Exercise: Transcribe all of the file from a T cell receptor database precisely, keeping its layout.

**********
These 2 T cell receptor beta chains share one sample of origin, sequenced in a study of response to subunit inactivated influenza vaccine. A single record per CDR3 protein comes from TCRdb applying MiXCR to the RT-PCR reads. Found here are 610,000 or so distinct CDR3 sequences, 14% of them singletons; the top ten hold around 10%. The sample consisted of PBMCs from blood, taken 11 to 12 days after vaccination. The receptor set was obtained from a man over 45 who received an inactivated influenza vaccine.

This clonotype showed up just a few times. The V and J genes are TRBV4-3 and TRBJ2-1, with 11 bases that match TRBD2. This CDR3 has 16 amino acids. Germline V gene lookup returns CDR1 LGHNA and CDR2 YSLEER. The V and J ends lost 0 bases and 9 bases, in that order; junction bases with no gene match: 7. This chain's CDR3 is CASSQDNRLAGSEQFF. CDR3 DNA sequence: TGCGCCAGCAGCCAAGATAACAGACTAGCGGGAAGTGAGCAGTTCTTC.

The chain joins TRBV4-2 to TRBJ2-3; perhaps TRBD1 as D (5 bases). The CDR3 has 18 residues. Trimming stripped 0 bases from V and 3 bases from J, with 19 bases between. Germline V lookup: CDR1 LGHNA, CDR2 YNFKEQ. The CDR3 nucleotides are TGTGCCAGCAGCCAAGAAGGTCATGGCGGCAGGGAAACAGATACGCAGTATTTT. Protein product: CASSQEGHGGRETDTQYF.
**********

These 2 T cell receptor beta chains share one sample of origin, sequenced in a study of response to subunit inactivated influenza vaccine. A single record per CDR3 protein comes from TCRdb applying MiXCR to the RT-PCR reads. Found here are 610,000 or so distinct CDR3 sequences, 14% of them singletons; the top ten hold around 10%. The sample consisted of PBMCs from blood, taken 11 to 12 days after vaccination. The receptor set was obtained from a man over 45 who received an inactivated influenza vaccine.

This clonotype showed up just a few times. The V and J genes are TRBV4-3 and TRBJ2-1, with 11 bases that match TRBD2. This CDR3 has 16 amino acids. Germline V gene lookup returns CDR1 LGHNA and CDR2 YSLEER. The V and J ends lost 0 bases and 9 bases, in that order; junction bases with no gene match: 7. This chain's CDR3 is CASSQDNRLAGSEQFF. CDR3 DNA sequence: TGCGCCAGCAGCCAAGATAACAGACTAGCGGGAAGTGAGCAGTTCTTC.

The chain joins TRBV4-2 to TRBJ2-3; perhaps TRBD1 as D (5 bases). The CDR3 has 18 residues. Trimming stripped 0 bases from V and 3 bases from J, with 19 bases between. Germline V lookup: CDR1 LGHNA, CDR2 YNFKEQ. The CDR3 nucleotides are TGTGCCAGCAGCCAAGAAGGTCATGGCGGCAGGGAAACAGATACGCAGTATTTT. Protein product: CASSQEGHGGRETDTQYF.